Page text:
Today, Mark Udall joined a group of senators in introducing legislation to help put an end to secretive campaign spending. The DISCLOSE Act of 2012 attempts to address the problems caused by the Supreme Court's decision in the Citizens United case by requiring disclosure of anonymous campaign donations that keep the truth of potentially harmful agendas from Coloradans.
"We are already seeing the fallout from the Supreme Court's regretful decision in the Citizens United case. I'm concerned that, without immediate action, Citizens United could further undermine the integrity of our elections," Udall said. "The DISCLOSE Act is a sensible proposal to curb the growing influence of unlimited corporate and Super PAC money in our elections -- Coloradans deserve to know who is behind the political ads they watch on TV so that they can make informed decisions about their government. I will continue to fight to see that unlimited money in politics doesn't take away the individual right to free speech, which is essential to a healthy democracy."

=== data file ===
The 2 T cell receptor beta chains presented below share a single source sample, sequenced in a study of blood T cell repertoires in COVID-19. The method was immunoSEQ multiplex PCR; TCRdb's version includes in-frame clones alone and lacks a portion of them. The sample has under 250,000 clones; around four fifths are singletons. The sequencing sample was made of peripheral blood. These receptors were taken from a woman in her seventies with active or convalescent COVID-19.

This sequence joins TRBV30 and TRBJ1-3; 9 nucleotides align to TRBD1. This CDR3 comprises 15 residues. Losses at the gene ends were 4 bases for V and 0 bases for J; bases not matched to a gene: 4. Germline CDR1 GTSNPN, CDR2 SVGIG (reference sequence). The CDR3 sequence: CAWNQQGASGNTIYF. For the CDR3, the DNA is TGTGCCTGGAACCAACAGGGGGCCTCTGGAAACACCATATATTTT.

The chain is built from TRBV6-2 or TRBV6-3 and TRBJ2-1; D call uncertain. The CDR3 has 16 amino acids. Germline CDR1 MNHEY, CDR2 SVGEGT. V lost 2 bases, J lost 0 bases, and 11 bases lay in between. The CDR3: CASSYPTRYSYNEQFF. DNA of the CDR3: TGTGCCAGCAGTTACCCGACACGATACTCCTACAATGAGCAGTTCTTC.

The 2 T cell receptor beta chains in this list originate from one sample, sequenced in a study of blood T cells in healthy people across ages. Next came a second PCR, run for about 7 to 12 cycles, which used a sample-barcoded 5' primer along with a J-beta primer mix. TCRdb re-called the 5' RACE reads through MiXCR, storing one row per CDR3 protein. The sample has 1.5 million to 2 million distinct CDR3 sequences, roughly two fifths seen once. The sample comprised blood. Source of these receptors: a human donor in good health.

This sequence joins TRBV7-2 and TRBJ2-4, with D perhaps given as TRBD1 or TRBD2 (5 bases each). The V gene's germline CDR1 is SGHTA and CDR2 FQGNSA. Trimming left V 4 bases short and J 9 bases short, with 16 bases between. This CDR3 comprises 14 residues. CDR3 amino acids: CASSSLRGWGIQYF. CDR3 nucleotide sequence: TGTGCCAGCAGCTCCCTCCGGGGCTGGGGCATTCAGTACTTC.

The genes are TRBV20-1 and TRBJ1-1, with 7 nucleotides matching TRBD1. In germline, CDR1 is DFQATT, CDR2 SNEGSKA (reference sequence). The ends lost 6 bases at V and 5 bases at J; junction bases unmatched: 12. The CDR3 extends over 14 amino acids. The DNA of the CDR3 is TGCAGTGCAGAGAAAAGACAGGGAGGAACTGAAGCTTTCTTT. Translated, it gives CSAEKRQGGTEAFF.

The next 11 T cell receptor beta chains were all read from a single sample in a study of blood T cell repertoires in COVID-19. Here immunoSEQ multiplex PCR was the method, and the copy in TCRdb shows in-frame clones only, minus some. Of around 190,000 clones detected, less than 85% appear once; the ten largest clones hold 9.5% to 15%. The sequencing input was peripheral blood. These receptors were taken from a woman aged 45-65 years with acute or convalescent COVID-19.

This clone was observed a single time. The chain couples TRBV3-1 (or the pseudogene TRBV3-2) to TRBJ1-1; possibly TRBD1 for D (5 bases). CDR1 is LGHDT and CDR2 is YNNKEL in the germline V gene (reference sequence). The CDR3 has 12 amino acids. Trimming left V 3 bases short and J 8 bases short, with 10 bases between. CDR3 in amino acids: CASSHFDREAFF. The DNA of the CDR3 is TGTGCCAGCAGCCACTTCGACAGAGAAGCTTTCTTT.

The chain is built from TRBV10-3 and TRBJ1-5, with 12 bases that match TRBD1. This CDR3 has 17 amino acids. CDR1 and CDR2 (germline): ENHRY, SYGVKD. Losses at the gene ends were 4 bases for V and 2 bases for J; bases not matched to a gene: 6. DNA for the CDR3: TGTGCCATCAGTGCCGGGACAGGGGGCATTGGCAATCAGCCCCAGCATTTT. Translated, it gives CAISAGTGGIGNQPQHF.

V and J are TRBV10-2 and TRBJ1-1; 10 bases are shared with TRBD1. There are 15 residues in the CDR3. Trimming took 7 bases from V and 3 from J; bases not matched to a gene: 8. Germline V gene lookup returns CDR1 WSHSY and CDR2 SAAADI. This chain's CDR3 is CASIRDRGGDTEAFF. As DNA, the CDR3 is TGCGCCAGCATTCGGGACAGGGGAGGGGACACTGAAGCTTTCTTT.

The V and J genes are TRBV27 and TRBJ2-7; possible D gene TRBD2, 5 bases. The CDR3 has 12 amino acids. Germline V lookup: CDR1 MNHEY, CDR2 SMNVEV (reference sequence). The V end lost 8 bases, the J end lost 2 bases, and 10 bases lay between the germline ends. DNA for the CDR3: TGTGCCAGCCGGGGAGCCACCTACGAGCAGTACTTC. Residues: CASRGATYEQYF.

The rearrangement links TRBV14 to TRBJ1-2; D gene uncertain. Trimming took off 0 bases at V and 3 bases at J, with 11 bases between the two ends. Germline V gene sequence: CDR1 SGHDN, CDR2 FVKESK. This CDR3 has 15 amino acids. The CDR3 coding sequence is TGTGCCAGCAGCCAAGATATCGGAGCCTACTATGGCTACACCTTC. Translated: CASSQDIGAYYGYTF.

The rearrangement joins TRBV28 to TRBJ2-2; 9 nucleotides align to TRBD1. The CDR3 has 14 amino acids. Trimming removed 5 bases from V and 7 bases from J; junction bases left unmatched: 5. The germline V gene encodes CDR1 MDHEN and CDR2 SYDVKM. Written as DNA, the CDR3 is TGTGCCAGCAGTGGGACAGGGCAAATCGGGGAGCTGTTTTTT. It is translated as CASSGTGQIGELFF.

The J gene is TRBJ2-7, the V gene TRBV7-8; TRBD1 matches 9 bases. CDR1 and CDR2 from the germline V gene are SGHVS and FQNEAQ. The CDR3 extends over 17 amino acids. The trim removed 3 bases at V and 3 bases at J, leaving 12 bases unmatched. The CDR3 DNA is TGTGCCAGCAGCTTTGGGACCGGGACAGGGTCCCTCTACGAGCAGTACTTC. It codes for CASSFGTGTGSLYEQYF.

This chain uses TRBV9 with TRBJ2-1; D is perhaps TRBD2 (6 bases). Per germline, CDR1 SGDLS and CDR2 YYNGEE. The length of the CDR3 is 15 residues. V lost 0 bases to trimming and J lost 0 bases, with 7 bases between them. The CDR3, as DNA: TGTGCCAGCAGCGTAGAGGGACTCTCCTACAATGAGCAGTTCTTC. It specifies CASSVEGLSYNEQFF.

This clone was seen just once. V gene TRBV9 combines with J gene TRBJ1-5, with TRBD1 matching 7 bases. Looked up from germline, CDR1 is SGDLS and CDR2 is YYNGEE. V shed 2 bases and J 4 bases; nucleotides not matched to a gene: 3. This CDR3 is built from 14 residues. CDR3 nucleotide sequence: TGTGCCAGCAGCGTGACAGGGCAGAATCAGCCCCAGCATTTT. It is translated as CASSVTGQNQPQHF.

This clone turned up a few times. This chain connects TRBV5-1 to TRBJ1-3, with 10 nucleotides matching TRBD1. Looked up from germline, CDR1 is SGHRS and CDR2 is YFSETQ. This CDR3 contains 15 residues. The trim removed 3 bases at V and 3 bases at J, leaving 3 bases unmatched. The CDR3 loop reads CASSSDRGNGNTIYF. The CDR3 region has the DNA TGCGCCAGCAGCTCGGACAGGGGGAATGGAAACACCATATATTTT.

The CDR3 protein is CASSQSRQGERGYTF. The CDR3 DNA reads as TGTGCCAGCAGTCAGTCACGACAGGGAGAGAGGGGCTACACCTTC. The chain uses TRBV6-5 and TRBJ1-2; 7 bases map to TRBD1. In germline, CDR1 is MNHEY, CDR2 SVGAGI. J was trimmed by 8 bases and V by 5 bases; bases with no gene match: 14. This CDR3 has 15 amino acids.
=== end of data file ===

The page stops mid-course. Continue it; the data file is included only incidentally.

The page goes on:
Udall hopes this bill will help put an end to shadowy campaign practices under the Citizens United v. Federal Election Commission case that allow special interests, corporations and unions to donate without limits or transparency, giving them a dangerous level of influence over our political process. The DISCLOSE Act requires any covered organization that spends $10,000 or more during an election cycle to file a report with the Federal Election Commission within 24 hours, detailing the amount and nature of each expenditure over $1,000 and the names of all of its donors who gave $10,000 or more. Transfer provisions in the bill prevent donors from using shell organizations to hide their activities. In order to make sure that organizations and individuals take responsibility for their negative or misleading political advertising, the legislation also includes "stand-by-your-ad" disclaimer requirements that require any organization that puts a political ad on TV or radio to list its top funders in the ads. The head of the organization also must appear in the ad and state that he or she approves the message, just as candidates must do now.